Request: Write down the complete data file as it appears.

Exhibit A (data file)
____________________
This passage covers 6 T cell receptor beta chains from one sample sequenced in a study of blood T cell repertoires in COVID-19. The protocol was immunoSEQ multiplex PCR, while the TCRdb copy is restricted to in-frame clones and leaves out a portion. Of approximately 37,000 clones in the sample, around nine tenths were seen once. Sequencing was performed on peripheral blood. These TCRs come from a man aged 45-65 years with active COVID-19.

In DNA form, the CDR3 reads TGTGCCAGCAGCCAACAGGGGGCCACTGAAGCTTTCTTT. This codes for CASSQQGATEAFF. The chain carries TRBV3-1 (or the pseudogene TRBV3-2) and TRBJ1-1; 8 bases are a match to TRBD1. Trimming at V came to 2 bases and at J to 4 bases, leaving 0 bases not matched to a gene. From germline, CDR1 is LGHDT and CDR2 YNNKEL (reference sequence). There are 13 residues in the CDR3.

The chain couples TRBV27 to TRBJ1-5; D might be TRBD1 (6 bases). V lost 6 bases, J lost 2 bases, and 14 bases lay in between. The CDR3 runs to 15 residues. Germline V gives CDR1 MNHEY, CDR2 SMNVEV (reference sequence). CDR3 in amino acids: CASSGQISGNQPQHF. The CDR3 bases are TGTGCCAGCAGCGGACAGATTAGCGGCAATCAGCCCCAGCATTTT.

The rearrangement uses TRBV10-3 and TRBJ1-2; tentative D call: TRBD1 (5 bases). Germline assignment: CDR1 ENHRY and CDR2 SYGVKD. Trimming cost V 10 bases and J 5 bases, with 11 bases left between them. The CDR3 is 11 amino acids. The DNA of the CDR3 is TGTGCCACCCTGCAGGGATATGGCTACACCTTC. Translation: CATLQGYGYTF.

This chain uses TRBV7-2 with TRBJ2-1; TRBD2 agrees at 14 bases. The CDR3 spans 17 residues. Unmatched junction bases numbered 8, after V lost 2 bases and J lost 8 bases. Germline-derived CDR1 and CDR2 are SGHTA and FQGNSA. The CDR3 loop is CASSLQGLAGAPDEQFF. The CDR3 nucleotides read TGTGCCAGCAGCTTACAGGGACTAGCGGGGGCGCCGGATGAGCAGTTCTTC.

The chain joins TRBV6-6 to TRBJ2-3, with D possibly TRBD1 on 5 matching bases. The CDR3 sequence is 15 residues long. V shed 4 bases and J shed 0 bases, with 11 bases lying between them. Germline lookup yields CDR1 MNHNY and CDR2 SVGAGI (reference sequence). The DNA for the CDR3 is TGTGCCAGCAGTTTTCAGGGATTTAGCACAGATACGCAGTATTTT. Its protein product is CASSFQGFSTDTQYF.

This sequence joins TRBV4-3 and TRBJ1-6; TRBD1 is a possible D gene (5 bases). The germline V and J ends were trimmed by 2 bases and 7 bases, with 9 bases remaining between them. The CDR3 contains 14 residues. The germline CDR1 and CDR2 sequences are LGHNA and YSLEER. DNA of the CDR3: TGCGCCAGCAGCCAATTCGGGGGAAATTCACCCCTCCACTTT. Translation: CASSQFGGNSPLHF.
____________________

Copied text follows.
This passage covers 6 T cell receptor beta chains from one sample sequenced in a study of blood T cell repertoires in COVID-19. The protocol was immunoSEQ multiplex PCR, while the TCRdb copy is restricted to in-frame clones and leaves out a portion. Of approximately 37,000 clones in the sample, around nine tenths were seen once. Sequencing was performed on peripheral blood. These TCRs come from a man aged 45-65 years with active COVID-19.

In DNA form, the CDR3 reads TGTGCCAGCAGCCAACAGGGGGCCACTGAAGCTTTCTTT. This codes for CASSQQGATEAFF. The chain carries TRBV3-1 (or the pseudogene TRBV3-2) and TRBJ1-1; 8 bases are a match to TRBD1. Trimming at V came to 2 bases and at J to 4 bases, leaving 0 bases not matched to a gene. From germline, CDR1 is LGHDT and CDR2 YNNKEL (reference sequence). There are 13 residues in the CDR3.

The chain couples TRBV27 to TRBJ1-5; D might be TRBD1 (6 bases). V lost 6 bases, J lost 2 bases, and 14 bases lay in between. The CDR3 runs to 15 residues. Germline V gives CDR1 MNHEY, CDR2 SMNVEV (reference sequence). CDR3 in amino acids: CASSGQISGNQPQHF. The CDR3 bases are TGTGCCAGCAGCGGACAGATTAGCGGCAATCAGCCCCAGCATTTT.

The rearrangement uses TRBV10-3 and TRBJ1-2; tentative D call: TRBD1 (5 bases). Germline assignment: CDR1 ENHRY and CDR2 SYGVKD. Trimming cost V 10 bases and J 5 bases, with 11 bases left between them. The CDR3 is 11 amino acids. The DNA of the CDR3 is TGTGCCACCCTGCAGGGATATGGCTACACCTTC. Translation: CATLQGYGYTF.

This chain uses TRBV7-2 with TRBJ2-1; TRBD2 agrees at 14 bases. The CDR3 spans 17 residues. Unmatched junction bases numbered 8, after V lost 2 bases and J lost 8 bases. Germline-derived CDR1 and CDR2 are SGHTA and FQGNSA. The CDR3 loop is CASSLQGLAGAPDEQFF. The CDR3 nucleotides read TGTGCCAGCAGCTTACAGGGACTAGCGGGGGCGCCGGATGAGCAGTTCTTC.

The chain joins TRBV6-6 to TRBJ2-3, with D possibly TRBD1 on 5 matching bases. The CDR3 sequence is 15 residues long. V shed 4 bases and J shed 0 bases, with 11 bases lying between them. Germline lookup yields CDR1 MNHNY and CDR2 SVGAGI (reference sequence). The DNA for the CDR3 is TGTGCCAGCAGTTTTCAGGGATTTAGCACAGATACGCAGTATTTT. Its protein product is CASSFQGFSTDTQYF.

This sequence joins TRBV4-3 and TRBJ1-6; TRBD1 is a possible D gene (5 bases). The germline V and J ends were trimmed by 2 bases and 7 bases, with 9 bases remaining between them. The CDR3 contains 14 residues. The germline CDR1 and CDR2 sequences are LGHNA and YSLEER. DNA of the CDR3: TGCGCCAGCAGCCAATTCGGGGGAAATTCACCCCTCCACTTT. Translation: CASSQFGGNSPLHF.